I recently encountered a claim that Bayesian methods could provide no guide to the task of estimating what sample size an experiment needs in order to reach a desired level of confidence. The claim was as follows:

- Bayesian theory would have you run your experiment indefinitely, constantly updating your beliefs.
- Pragmatically, you have resource limits so you must determine how best to use those limited resources.
- Your only option is to use frequentist methods to determine how large of a sample you’ll need, and then to use frequentist methods to analyze your data.

(2) above is correct, but (1) and (3) are false. Bayesian theory *allows* you to run your experiment indefinitely, but in no way requires this. And Bayesian methods not only allow you to determine a required sample size, they are also far more flexible than frequentist methods in this regard.

For concreteness, let’s consider the problem of estimating a proportion:

- We have a parameter \(\theta\), \(0 \leq \theta \leq 1\), which is the proportion to estimate.
- We run an experiment \(n\) times, and \(x_i\), \(1 \leq i \leq n\) is the outcome of experiment \(i\). This outcome may be 0 or 1.
- Our statistical model is \(x_i \sim \mathrm{Bernoulli}(\theta) \) for all \(1 \leq i \leq n\), that is,
- \(x_i = 1\) with probability \(\theta\),
- \(x_i = 0\) with probability \(1-\theta\), and
- \(x_i\) and \(x_j\) are independent for \(i \ne j\).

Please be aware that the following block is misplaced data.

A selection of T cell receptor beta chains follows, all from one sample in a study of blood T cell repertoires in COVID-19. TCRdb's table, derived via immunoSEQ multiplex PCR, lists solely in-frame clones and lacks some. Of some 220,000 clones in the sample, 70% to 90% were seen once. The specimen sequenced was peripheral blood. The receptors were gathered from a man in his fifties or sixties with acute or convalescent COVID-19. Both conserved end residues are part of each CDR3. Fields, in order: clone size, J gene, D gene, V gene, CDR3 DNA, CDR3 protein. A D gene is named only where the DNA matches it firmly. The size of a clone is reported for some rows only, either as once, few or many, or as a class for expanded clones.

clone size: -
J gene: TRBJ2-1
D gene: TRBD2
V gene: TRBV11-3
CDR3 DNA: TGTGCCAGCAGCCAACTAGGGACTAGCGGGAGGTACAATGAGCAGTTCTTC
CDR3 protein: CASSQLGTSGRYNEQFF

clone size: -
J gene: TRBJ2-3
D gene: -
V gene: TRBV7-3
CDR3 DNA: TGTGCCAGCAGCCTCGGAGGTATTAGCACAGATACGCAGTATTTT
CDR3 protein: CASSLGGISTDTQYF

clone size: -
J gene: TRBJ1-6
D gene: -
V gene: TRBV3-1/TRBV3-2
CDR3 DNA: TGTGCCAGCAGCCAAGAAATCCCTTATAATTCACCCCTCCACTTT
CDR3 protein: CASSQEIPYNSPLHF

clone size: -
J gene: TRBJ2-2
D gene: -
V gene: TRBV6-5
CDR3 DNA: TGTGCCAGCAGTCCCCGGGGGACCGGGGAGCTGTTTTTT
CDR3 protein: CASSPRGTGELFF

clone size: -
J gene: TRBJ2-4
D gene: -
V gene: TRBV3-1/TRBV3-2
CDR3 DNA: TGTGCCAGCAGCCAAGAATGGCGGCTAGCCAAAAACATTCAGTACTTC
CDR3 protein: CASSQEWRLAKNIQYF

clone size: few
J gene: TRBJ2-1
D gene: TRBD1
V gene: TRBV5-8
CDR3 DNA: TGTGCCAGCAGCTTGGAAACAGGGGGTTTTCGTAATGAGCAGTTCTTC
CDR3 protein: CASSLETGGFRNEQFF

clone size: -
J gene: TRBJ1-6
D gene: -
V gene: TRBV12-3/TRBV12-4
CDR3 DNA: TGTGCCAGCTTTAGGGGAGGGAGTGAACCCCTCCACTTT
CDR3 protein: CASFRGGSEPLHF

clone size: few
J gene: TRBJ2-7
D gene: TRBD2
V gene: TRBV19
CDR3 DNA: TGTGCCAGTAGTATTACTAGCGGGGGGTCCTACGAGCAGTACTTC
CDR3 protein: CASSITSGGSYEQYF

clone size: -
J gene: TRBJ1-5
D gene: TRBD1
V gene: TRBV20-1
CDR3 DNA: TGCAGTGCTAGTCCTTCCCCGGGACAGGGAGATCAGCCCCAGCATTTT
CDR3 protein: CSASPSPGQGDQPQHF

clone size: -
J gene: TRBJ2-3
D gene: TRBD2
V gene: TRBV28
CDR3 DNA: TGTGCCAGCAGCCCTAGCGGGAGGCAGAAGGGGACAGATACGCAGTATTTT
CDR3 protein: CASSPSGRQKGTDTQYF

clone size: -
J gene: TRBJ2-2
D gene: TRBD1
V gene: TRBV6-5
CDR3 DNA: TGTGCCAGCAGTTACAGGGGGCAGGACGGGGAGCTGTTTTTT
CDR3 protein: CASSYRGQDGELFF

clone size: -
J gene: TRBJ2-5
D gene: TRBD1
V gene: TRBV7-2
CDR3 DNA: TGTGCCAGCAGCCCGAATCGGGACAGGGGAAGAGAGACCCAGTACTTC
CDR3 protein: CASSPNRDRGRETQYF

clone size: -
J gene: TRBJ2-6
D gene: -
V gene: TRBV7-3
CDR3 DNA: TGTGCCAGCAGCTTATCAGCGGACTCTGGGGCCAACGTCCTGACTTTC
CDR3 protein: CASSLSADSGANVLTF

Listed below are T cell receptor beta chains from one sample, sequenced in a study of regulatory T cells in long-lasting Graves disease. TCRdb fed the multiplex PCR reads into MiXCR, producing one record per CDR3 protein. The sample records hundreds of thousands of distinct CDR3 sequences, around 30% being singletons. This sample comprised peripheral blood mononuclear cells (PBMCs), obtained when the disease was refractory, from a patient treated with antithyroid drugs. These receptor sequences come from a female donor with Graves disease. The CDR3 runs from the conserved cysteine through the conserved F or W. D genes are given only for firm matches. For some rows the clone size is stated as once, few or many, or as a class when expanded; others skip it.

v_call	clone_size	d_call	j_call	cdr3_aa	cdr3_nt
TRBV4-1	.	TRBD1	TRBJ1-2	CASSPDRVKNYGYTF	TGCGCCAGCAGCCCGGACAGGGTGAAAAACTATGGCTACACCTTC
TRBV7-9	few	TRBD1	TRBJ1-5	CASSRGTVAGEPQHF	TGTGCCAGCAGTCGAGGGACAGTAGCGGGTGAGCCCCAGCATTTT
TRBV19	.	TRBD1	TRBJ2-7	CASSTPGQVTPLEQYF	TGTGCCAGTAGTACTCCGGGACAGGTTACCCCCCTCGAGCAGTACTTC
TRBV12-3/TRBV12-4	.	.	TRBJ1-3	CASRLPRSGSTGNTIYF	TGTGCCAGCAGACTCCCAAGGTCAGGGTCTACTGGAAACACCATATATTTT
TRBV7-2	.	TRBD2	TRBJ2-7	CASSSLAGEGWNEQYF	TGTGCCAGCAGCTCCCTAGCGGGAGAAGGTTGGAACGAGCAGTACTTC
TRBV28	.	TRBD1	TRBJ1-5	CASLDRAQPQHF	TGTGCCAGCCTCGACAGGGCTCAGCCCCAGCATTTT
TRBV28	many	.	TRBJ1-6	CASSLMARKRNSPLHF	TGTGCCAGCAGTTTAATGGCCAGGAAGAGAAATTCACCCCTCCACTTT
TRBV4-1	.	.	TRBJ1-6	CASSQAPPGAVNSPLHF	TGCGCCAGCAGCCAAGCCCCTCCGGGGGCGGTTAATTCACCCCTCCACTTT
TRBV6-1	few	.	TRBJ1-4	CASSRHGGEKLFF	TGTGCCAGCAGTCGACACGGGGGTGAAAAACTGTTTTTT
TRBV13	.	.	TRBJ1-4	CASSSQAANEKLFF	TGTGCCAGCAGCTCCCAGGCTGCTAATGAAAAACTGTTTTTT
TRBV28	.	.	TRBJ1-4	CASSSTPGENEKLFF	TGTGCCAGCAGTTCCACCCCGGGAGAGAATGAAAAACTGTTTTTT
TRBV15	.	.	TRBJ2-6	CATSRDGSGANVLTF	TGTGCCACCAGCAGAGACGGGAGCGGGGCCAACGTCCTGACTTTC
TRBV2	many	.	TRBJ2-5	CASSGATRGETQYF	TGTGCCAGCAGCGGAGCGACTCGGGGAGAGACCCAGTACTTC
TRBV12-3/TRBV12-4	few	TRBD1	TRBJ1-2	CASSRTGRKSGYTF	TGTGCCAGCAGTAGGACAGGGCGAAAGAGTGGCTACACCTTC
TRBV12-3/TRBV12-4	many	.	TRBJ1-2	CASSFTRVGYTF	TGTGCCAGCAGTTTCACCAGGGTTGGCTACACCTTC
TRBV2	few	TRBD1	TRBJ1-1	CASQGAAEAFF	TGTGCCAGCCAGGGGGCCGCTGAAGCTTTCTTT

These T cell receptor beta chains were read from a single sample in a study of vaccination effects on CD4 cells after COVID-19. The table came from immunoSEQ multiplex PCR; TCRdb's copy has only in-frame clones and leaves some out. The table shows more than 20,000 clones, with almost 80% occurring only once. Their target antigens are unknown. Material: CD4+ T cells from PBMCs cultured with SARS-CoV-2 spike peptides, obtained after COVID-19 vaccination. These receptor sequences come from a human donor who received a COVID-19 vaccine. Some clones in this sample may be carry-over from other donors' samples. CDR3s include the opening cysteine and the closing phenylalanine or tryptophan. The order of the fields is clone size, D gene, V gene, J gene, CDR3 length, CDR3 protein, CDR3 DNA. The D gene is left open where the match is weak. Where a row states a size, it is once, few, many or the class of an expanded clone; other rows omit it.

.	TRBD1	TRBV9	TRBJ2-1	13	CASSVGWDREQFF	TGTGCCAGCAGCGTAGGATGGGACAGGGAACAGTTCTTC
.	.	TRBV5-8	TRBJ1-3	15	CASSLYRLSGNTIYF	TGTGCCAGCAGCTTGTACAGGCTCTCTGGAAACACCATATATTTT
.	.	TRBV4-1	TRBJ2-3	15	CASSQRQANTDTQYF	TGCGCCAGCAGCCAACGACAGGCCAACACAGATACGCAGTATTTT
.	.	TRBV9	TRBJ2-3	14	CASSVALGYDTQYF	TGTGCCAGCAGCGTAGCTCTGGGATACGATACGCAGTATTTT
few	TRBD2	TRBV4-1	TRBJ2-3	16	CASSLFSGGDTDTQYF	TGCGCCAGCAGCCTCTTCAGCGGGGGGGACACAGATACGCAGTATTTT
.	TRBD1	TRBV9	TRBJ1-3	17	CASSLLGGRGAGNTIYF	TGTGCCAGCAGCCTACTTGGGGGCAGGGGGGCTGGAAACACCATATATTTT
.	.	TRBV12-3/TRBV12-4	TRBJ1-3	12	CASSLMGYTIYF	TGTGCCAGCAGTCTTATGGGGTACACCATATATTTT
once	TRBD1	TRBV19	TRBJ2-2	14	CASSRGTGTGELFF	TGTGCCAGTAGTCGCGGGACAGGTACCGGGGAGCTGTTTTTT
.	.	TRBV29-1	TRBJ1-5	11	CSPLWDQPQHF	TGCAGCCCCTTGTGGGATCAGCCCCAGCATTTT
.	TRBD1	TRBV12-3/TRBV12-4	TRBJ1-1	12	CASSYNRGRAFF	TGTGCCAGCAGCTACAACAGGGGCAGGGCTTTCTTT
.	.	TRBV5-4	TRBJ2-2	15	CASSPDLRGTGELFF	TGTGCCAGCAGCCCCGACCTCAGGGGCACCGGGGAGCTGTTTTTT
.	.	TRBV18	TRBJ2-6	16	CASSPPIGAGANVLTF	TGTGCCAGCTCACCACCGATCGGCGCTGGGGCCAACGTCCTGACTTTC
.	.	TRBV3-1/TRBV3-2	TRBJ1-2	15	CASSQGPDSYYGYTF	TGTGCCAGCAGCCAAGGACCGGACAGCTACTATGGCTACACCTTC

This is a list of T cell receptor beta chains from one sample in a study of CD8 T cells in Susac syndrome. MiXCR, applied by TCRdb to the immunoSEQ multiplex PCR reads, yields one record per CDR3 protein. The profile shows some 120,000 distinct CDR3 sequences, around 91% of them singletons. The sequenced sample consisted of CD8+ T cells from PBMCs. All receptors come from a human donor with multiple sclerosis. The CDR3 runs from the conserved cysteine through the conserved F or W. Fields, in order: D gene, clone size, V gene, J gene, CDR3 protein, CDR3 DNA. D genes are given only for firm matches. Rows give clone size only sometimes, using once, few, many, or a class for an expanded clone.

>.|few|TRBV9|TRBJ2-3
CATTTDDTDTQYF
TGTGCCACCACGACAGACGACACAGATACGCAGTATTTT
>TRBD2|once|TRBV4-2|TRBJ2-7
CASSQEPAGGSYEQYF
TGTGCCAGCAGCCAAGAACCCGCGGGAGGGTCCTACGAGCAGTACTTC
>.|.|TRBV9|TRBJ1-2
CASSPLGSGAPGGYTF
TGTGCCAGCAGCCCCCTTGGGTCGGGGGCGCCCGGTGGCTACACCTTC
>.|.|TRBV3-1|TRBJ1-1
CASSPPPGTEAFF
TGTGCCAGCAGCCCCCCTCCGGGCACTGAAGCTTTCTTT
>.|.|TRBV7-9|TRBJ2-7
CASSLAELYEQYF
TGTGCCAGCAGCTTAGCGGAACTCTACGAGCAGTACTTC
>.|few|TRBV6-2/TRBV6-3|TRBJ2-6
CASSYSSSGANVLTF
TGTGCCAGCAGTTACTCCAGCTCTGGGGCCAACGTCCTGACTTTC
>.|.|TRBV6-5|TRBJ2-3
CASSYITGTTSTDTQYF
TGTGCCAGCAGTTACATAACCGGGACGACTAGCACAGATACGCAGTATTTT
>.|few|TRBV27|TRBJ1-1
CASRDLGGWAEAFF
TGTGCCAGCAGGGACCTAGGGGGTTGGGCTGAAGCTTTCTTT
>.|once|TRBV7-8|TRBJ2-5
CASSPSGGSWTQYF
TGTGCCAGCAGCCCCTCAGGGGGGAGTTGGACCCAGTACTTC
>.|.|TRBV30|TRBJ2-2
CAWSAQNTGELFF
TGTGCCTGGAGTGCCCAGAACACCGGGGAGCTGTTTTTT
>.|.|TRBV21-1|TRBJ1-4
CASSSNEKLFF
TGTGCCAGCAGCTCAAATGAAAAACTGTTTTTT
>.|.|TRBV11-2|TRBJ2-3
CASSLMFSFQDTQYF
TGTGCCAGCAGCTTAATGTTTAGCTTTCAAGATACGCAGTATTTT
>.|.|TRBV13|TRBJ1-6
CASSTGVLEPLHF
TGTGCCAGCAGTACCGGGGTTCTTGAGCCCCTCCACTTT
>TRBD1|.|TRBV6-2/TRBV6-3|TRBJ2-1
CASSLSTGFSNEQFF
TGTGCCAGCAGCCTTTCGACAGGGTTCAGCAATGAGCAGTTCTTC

- We are interested in the width \(w\) of the 95% posterior credible interval for \(\theta\).

For example, we could be running an opinion poll in a large population, with \(x_i\) indicating an answer of yes=1 or no=0 to a survey question. Each “experiment” is an instance of getting an answer from a random survey respondent, \(n\) is the number of people surveyed, and \(k\) is the number of “yes” answers.

We’ll use a \(\mathrm{beta}(\alpha,\beta)\) prior \((\alpha,\beta>0)\) to describe our prior information about \(\theta\). This is a distribution over the interval \([0,1]\) with mean \(\alpha/\beta\) and a shape determined by \(\alpha\); higher values of \(\alpha\) correspond to more sharply concentrated distributions.

If \(\alpha=\beta=1\) then we have a uniform distribution over \([0,1]\). If \(\alpha=\beta=10\) then \(\mathrm{beta}(\alpha,\beta)\) is the following distribution with mean 0.5:

Such a prior might be appropriate, for example, for an opinion poll on a topic for which you expect to see considerable disagreement.

If \(\alpha=1,\beta=4\) then \(\mathrm{beta}(\alpha,\beta)\) is the following distribution with mean 0.2:

If we have \(k\) positive outcomes out of \(n\) trials, then our posterior distribution for \(\theta\) is \(\mathrm{beta}(\alpha+k,\beta+n-k)\), and the 95% equal-tailed posterior credible interval is the difference between the 0.975 and 0.025 quantiles of this distribution; we compute this in R as

w <- qbeta(.975, α + k, β + n - k) - qbeta(.025, α + k, β + n - k)

If you prefer to think in terms of \(\hat{\theta}\pm\Delta\), a point estimate \(\hat{\theta}\) plus or minus an error width \(\Delta\), then choosing \(\hat{\theta}\) to be the midpoint of the 95% credible interval gives \(\Delta=w/2\).